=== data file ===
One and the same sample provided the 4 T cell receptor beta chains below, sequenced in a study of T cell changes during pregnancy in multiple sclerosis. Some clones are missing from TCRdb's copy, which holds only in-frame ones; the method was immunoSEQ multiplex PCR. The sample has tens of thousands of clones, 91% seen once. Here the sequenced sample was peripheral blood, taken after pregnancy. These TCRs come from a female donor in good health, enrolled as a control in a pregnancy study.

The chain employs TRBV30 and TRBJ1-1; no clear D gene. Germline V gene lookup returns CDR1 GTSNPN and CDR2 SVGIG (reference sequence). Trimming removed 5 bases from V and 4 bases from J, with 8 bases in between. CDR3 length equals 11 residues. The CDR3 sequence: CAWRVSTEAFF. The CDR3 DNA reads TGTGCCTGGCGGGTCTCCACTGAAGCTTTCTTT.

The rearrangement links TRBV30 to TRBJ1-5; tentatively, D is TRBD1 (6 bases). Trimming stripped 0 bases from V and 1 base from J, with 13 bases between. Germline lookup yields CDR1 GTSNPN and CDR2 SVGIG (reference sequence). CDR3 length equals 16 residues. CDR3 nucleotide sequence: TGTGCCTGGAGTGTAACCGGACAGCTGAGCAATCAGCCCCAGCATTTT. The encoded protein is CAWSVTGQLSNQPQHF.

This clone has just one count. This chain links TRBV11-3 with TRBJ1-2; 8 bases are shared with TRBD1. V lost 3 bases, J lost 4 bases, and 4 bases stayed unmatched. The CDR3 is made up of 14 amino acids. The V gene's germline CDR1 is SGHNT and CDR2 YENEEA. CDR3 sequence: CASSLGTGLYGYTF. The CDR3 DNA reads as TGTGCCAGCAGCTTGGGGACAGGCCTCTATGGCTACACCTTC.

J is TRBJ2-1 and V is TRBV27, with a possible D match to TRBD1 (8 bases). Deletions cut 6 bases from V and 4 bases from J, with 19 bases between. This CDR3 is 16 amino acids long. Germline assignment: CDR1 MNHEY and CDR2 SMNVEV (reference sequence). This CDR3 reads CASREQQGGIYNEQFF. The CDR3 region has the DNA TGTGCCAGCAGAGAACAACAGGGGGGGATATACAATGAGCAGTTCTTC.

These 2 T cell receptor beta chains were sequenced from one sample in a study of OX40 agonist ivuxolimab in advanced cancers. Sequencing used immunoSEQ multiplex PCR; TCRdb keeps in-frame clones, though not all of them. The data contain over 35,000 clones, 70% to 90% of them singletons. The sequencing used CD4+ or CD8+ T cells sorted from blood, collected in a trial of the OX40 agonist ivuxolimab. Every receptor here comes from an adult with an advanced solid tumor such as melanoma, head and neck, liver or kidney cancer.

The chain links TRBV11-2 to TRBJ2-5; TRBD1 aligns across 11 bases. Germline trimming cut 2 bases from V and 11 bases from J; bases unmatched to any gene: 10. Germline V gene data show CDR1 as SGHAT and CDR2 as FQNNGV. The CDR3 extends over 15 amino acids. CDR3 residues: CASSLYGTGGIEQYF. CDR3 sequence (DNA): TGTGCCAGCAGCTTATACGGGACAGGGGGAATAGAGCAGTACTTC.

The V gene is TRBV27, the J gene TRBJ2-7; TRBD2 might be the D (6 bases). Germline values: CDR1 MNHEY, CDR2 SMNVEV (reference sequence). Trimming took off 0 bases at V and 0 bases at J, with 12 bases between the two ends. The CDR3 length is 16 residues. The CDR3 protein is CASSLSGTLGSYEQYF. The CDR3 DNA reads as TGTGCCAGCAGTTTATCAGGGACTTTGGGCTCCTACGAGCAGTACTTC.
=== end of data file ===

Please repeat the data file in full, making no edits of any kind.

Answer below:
One and the same sample provided the 4 T cell receptor beta chains below, sequenced in a study of T cell changes during pregnancy in multiple sclerosis. Some clones are missing from TCRdb's copy, which holds only in-frame ones; the method was immunoSEQ multiplex PCR. The sample has tens of thousands of clones, 91% seen once. Here the sequenced sample was peripheral blood, taken after pregnancy. These TCRs come from a female donor in good health, enrolled as a control in a pregnancy study.

The chain employs TRBV30 and TRBJ1-1; no clear D gene. Germline V gene lookup returns CDR1 GTSNPN and CDR2 SVGIG (reference sequence). Trimming removed 5 bases from V and 4 bases from J, with 8 bases in between. CDR3 length equals 11 residues. The CDR3 sequence: CAWRVSTEAFF. The CDR3 DNA reads TGTGCCTGGCGGGTCTCCACTGAAGCTTTCTTT.

The rearrangement links TRBV30 to TRBJ1-5; tentatively, D is TRBD1 (6 bases). Trimming stripped 0 bases from V and 1 base from J, with 13 bases between. Germline lookup yields CDR1 GTSNPN and CDR2 SVGIG (reference sequence). CDR3 length equals 16 residues. CDR3 nucleotide sequence: TGTGCCTGGAGTGTAACCGGACAGCTGAGCAATCAGCCCCAGCATTTT. The encoded protein is CAWSVTGQLSNQPQHF.

This clone has just one count. This chain links TRBV11-3 with TRBJ1-2; 8 bases are shared with TRBD1. V lost 3 bases, J lost 4 bases, and 4 bases stayed unmatched. The CDR3 is made up of 14 amino acids. The V gene's germline CDR1 is SGHNT and CDR2 YENEEA. CDR3 sequence: CASSLGTGLYGYTF. The CDR3 DNA reads as TGTGCCAGCAGCTTGGGGACAGGCCTCTATGGCTACACCTTC.

J is TRBJ2-1 and V is TRBV27, with a possible D match to TRBD1 (8 bases). Deletions cut 6 bases from V and 4 bases from J, with 19 bases between. This CDR3 is 16 amino acids long. Germline assignment: CDR1 MNHEY and CDR2 SMNVEV (reference sequence). This CDR3 reads CASREQQGGIYNEQFF. The CDR3 region has the DNA TGTGCCAGCAGAGAACAACAGGGGGGGATATACAATGAGCAGTTCTTC.

These 2 T cell receptor beta chains were sequenced from one sample in a study of OX40 agonist ivuxolimab in advanced cancers. Sequencing used immunoSEQ multiplex PCR; TCRdb keeps in-frame clones, though not all of them. The data contain over 35,000 clones, 70% to 90% of them singletons. The sequencing used CD4+ or CD8+ T cells sorted from blood, collected in a trial of the OX40 agonist ivuxolimab. Every receptor here comes from an adult with an advanced solid tumor such as melanoma, head and neck, liver or kidney cancer.

The chain links TRBV11-2 to TRBJ2-5; TRBD1 aligns across 11 bases. Germline trimming cut 2 bases from V and 11 bases from J; bases unmatched to any gene: 10. Germline V gene data show CDR1 as SGHAT and CDR2 as FQNNGV. The CDR3 extends over 15 amino acids. CDR3 residues: CASSLYGTGGIEQYF. CDR3 sequence (DNA): TGTGCCAGCAGCTTATACGGGACAGGGGGAATAGAGCAGTACTTC.

The V gene is TRBV27, the J gene TRBJ2-7; TRBD2 might be the D (6 bases). Germline values: CDR1 MNHEY, CDR2 SMNVEV (reference sequence). Trimming took off 0 bases at V and 0 bases at J, with 12 bases between the two ends. The CDR3 length is 16 residues. The CDR3 protein is CASSLSGTLGSYEQYF. The CDR3 DNA reads as TGTGCCAGCAGTTTATCAGGGACTTTGGGCTCCTACGAGCAGTACTTC.